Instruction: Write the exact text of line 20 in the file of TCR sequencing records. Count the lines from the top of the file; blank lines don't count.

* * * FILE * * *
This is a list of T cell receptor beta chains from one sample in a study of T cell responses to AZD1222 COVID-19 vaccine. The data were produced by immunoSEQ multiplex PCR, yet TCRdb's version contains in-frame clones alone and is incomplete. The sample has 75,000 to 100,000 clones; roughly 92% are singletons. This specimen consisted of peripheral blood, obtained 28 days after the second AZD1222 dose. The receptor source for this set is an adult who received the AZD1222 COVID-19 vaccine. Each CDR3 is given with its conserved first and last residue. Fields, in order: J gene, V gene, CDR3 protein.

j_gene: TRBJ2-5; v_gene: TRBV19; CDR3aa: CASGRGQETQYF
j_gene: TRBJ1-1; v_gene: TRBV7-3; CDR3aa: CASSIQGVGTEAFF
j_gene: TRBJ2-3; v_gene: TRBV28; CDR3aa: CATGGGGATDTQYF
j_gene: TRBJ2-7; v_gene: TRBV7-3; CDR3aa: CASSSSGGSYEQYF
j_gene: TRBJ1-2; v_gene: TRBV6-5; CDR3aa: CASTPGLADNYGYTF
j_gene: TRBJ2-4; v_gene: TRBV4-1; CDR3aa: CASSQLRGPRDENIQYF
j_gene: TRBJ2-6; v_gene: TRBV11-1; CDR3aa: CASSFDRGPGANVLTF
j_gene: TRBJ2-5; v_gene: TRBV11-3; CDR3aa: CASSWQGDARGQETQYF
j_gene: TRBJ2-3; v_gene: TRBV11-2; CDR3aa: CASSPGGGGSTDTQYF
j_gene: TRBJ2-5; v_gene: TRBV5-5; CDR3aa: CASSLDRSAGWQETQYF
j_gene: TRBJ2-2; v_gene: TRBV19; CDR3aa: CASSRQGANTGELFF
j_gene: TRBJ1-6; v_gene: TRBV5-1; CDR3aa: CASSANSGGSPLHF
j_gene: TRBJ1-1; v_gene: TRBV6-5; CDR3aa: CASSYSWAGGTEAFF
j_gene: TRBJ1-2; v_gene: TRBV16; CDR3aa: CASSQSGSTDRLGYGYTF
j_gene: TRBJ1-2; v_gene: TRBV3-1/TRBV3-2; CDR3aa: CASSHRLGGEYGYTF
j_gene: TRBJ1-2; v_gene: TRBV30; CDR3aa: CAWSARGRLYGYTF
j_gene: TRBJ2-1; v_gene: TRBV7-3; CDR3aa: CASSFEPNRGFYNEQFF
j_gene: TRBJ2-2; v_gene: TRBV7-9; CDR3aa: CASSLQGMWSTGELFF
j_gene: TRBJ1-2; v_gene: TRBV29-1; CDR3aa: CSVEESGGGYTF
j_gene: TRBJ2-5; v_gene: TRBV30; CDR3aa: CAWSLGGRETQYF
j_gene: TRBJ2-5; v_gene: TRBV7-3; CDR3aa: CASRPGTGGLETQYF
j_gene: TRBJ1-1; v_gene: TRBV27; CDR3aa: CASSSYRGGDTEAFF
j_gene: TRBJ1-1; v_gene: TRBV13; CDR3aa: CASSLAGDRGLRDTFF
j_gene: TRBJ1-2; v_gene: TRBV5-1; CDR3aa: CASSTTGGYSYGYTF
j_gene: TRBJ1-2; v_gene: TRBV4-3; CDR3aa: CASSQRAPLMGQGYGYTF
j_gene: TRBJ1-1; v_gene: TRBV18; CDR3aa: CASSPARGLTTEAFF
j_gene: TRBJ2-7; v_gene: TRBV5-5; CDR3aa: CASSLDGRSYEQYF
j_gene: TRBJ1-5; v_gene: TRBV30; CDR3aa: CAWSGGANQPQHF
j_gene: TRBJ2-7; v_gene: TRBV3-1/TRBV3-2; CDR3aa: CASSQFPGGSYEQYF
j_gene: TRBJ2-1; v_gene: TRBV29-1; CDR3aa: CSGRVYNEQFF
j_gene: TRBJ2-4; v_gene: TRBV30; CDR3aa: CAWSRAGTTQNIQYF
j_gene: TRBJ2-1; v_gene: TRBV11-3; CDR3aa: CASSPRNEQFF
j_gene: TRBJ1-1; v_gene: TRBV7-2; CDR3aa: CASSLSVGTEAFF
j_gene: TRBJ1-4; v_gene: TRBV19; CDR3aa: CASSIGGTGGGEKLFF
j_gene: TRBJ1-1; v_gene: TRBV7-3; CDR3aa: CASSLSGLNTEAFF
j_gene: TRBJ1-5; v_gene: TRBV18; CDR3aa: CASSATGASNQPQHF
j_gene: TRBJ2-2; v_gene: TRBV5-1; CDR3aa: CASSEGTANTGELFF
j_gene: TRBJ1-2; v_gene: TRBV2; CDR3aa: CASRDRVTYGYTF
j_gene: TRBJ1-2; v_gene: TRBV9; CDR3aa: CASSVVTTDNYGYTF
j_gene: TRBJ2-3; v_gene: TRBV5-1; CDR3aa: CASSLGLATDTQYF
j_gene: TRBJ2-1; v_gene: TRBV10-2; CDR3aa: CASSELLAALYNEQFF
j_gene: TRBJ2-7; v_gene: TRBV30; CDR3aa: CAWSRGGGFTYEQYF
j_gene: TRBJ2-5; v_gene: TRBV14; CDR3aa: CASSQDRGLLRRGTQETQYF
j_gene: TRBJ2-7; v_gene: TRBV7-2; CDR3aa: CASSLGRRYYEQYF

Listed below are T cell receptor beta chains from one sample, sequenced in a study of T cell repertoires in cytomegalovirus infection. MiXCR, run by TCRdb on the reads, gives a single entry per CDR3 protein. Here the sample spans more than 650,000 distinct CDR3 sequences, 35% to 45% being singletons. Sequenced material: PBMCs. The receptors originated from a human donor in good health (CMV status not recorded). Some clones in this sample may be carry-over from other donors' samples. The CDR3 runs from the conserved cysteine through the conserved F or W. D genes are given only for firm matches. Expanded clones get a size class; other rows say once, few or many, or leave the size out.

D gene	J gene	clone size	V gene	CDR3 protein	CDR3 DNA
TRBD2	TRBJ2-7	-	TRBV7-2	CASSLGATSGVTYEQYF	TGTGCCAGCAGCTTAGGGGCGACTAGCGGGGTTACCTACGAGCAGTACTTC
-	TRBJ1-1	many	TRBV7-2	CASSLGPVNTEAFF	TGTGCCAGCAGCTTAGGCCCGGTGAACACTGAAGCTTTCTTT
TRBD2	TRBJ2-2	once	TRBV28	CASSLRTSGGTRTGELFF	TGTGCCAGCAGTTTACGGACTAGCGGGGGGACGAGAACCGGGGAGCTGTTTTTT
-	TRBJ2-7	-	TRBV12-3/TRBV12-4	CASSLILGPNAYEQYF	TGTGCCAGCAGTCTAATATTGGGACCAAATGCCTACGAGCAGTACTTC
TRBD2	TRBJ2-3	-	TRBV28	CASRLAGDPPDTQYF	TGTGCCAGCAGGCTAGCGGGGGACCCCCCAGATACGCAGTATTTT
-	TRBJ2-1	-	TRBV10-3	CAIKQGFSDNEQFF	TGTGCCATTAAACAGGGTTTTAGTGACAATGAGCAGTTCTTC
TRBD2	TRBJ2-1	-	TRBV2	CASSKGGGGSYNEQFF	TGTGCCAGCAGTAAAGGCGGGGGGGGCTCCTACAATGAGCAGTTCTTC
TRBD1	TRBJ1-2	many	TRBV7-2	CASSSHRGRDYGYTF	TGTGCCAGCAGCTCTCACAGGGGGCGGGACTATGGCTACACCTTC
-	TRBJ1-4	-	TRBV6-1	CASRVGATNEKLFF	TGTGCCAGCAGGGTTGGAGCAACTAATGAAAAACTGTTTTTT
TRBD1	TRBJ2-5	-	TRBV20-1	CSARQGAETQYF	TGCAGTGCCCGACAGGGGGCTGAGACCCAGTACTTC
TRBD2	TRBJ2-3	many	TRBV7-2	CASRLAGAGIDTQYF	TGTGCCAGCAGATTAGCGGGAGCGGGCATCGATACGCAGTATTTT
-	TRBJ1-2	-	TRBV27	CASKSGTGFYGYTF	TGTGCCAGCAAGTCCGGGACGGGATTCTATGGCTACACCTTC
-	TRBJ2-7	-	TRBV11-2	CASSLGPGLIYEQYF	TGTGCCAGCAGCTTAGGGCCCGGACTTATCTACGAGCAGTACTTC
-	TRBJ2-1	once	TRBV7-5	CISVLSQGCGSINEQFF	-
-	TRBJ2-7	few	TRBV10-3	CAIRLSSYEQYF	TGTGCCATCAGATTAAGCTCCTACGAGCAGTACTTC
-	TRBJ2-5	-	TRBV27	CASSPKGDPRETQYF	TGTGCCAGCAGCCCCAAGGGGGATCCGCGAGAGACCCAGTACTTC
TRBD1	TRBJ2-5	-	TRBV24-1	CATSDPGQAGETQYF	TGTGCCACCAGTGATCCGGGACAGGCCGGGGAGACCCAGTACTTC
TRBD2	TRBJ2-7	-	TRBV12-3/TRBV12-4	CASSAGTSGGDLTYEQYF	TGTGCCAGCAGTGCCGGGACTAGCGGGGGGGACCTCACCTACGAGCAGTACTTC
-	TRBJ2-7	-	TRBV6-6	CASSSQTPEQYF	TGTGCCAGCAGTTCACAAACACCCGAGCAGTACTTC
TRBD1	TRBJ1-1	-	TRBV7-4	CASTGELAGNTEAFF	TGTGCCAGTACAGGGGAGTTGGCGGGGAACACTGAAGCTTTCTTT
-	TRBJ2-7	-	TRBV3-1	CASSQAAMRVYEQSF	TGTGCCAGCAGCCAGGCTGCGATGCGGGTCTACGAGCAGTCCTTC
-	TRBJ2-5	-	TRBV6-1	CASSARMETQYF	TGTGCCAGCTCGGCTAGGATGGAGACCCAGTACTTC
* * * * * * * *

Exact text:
j_gene: TRBJ1-2; v_gene: TRBV29-1; CDR3aa: CSVEESGGGYTF